All of this is incredibly arduous. It is painstaking. It's going to take weeks. Probably months and its just going to be an has also going to come not without some danger involved because of the governor did say a short time ago that as soon as diverse as soon as conditions permit, divers will be deployed back into the water as I can tell you right now, it is extremely windy out here. It is extremely cold. The water is very rough the conditions for divers have been just horrendous over the past few days, Rahel.


SOLOMON: Yeah. Brian, we can even hear the wind on your mic there, just sort of how strong it is out there.

Bryan Todd live for us in Baltimore -- Brian, thanks so much.

All right. We're going to get - get to some breaking news now. This is in Fulton County, Georgia, where Donald Trump and several of his co- defendants have now filed an appeal, again, pushing to disqualify District Attorney Fani Willis from the election subversion case.

Let's bring in CNN's Nick Valencia, who has been following this very closely.

So, Nick, as we know, Willis came under scrutiny for this relationship she had -- past relationship now with a special prosecutor, Nathan Wade. The judge ruled that she could stay on the case so long as Wade resigned, which he did.

So what's this about now? What's this effort about now?

NICK VALENCIA, CNN NATIONAL CORRESPONDENT: Well, yeah, Rahel, we had anticipated this. You remember, Judge Scott McAfee granted the certificate for immediate review, which is basically allowing them to appeal to the Georgia appeals court. And so now they're doing that.

We just got our hands on this legal filing from Steve Sadow along with eight other of the co-defendants, which include the former chief of staff for the former president, Mark Meadows, as well as his former personal attorney, Rudy Giuliani, and what they're asking the court is listing out the reasons to take up this case and why they believe Fani Willis should be taken off of this case, as well as the rest of her team.

This is what part of that filing is saying, it's very strong language here. D.A. Willis has covered herself and her office in scandal and disrepute, and she has squandered her credibility and repeatedly and flagrantly violated the heightened ethical standards demanded of her position. The evidence of a forensic misconduct is overwhelming and her disqualification is required. The trial court's decision not to disqualify D.A. Willis under these circumstances is a structural error, a violation of the defendant's due process rights and the seriously denigrates the public's confidence in the integrity of the criminal justice system.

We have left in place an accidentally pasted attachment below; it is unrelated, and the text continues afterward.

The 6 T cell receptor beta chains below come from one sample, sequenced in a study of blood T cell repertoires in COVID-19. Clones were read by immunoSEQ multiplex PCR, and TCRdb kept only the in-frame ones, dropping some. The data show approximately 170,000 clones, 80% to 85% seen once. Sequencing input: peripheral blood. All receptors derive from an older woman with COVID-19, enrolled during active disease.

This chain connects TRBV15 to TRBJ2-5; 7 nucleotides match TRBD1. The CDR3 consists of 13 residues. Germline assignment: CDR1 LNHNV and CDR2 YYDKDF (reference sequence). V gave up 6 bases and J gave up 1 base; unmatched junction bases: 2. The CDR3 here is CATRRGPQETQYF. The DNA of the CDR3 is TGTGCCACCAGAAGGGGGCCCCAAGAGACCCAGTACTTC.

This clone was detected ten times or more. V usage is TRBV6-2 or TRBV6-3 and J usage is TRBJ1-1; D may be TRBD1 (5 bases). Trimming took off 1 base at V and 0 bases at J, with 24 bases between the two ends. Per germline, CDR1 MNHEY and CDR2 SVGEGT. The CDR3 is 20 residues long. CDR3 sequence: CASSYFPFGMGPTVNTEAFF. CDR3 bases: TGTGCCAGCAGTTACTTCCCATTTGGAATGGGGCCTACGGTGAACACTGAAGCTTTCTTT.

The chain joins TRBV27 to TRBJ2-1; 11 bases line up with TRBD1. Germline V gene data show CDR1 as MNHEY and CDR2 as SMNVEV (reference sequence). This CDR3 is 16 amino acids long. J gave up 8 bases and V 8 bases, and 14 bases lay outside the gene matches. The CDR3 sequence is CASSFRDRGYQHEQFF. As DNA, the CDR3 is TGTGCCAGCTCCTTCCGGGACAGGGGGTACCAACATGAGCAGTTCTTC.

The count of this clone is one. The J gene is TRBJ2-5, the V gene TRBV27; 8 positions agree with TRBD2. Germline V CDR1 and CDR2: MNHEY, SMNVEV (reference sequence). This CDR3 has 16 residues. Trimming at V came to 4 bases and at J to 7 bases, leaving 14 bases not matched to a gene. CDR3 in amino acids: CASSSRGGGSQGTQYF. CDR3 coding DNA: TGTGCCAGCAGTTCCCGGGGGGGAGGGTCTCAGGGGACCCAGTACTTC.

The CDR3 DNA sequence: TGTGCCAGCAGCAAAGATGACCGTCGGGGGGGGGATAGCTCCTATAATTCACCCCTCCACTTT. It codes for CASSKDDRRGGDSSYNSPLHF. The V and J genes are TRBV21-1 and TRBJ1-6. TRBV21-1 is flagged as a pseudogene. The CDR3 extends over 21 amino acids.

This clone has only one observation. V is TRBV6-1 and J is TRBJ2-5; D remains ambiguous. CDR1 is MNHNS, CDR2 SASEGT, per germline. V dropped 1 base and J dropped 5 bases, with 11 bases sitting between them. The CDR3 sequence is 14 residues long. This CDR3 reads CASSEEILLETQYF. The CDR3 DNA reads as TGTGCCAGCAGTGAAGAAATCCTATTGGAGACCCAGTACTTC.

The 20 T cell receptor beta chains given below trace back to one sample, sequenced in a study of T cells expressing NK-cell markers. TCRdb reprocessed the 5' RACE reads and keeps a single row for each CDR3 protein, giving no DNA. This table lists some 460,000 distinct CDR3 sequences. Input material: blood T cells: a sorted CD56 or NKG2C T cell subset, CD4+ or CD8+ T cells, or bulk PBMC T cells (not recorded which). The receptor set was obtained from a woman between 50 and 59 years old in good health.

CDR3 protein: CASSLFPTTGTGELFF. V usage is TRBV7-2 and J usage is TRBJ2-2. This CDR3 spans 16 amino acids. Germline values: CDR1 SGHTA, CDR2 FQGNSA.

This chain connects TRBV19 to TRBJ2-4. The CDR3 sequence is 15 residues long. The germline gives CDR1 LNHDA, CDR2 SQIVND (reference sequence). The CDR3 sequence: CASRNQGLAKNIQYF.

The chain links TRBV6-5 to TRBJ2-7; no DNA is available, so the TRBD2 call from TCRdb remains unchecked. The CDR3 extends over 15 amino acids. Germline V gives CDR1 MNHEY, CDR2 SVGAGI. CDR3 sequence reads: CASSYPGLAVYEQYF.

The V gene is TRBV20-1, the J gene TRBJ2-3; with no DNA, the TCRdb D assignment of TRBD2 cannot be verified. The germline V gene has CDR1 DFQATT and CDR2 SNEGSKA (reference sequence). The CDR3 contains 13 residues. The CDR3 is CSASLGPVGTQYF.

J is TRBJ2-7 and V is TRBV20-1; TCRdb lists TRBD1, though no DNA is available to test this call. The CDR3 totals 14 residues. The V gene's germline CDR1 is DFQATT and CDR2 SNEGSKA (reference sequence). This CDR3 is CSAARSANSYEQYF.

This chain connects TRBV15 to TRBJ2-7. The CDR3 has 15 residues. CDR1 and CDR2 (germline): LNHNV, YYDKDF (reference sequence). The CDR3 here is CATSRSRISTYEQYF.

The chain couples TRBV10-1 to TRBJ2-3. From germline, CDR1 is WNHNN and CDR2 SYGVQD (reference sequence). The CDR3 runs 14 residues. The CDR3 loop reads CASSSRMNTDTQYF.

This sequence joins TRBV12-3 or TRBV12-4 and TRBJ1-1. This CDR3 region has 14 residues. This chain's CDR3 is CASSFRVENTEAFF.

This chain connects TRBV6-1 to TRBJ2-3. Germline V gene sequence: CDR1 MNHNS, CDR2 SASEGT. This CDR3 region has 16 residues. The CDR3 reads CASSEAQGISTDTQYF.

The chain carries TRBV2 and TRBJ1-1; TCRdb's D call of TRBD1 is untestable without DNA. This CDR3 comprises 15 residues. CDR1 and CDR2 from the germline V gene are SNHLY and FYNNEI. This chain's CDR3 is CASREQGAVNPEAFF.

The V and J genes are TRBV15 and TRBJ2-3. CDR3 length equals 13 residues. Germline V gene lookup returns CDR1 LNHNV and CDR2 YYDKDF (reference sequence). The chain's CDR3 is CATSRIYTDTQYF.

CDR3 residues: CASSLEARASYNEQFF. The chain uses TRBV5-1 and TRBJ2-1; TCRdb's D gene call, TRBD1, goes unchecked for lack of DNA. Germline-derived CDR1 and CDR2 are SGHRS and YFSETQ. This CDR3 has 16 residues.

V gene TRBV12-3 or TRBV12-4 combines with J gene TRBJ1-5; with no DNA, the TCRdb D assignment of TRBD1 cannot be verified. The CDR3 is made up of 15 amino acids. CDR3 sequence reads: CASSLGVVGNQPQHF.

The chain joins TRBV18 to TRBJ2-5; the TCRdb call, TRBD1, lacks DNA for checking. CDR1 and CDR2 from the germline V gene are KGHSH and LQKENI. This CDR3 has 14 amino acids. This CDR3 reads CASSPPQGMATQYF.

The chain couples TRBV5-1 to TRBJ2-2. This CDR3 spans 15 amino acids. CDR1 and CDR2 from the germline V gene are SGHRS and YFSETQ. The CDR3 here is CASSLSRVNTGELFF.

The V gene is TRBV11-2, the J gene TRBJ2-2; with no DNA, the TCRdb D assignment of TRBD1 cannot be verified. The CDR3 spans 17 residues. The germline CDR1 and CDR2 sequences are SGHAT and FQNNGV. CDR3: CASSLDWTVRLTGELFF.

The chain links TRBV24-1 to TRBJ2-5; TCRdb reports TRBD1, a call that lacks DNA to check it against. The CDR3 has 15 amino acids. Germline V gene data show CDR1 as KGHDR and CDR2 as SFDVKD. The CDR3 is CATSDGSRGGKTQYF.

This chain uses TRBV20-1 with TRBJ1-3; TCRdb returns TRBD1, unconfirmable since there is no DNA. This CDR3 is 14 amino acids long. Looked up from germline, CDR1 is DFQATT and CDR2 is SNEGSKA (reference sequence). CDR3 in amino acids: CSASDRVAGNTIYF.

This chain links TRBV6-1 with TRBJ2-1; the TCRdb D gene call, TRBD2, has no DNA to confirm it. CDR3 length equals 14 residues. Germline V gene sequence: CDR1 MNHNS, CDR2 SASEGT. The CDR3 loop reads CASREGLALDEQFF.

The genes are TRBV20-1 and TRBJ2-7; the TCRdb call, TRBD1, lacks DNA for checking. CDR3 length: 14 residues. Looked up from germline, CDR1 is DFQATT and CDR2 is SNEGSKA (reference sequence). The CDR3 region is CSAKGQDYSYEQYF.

That is just a small portion of the filing.

We should now expect the state to respond, and after the appellate court has both of those responses, they then have 45 days to decide what they're going to do.

In the meantime, we're still going through this filings, something again that we had anticipated, but now we have our hands on and it's officially filed. The defense attorneys asking the appeals court here in Georgia to take up their case -- Rahel.

SOLOMON: Now, what does this do for the start date, if at all? Does this change anything? I mean, I believe it was you actually spoke to Fani Willis over the weekend who says she still plans to move forward, the train is coming, I believe was her exact language.

What does this do to start date?

VALENCIA: This is a great question. You know, the D.A.'s office as Fani had says, Fani Willis says, the train is coming and they're going full steam ahead, preparing for what they hope for is an August start to the trial.

Of course, this is yet another distraction. You know, yesterday we were talking as though this case was back on track. It was back focused on the facts of this case, that the former president tried to subvert democracy, tried to steal the election here. That's what the prosecutors are alleging.

But again, we're now back with this dark cloud and this dark shadow over this case because of a personal relationship that Fani had, Fani Willis had with her lead prosecutor, Nathan Wade.

We don't really know what kind of delay this will have or what kind of effect this will have. But it sort of depends on who you ask. The Fulton County D.A. is being very full-throated and saying she's going to continue to step forward and focus on the facts of this case, but it's clear that defense attorneys have not given up their bite at this apple when trying to remove Fani Willis altogether -- Rahel.

SOLOMON: Fascinating. Well, we know you will stay on top of it.

Nick Valencia, that is for sure. Thank you. Nick live for us there in Atlanta. thanks so much.


SOLOMON: All right. When we come back, she said this is not -- actually said this ain't a country album. This is a Beyonce album. That's what she said. "Cowboy Carter" is out today. Beyonce reclaiming and rewriting the meaning of country music.


SOLOMON: Well, hold on to your cowboy hats because the Queen Bey is back.


SOLOMON: Beyonce releasing the highly anticipated second act of her Renaissance trilogy, "Cowboy Carter" at midnight. And she has broken the Internet. The album, it goes 27 tracks with Beyonce's take on classic slide Dolly Parton's "Jolene". Beyonce also collaborated with other artists, including Miley Cyrus and Post Malone.

"Cowboy Carter" is Beyonce's take on country music, opening up the genre for other artists of color and also continuing the conversation of diversity and country music.

Well, thanks for joining me today. I'm Rahel Solomon. Good to be with you.

"QUEST MEANS BUSINESS" is coming up next. I have a great weekend.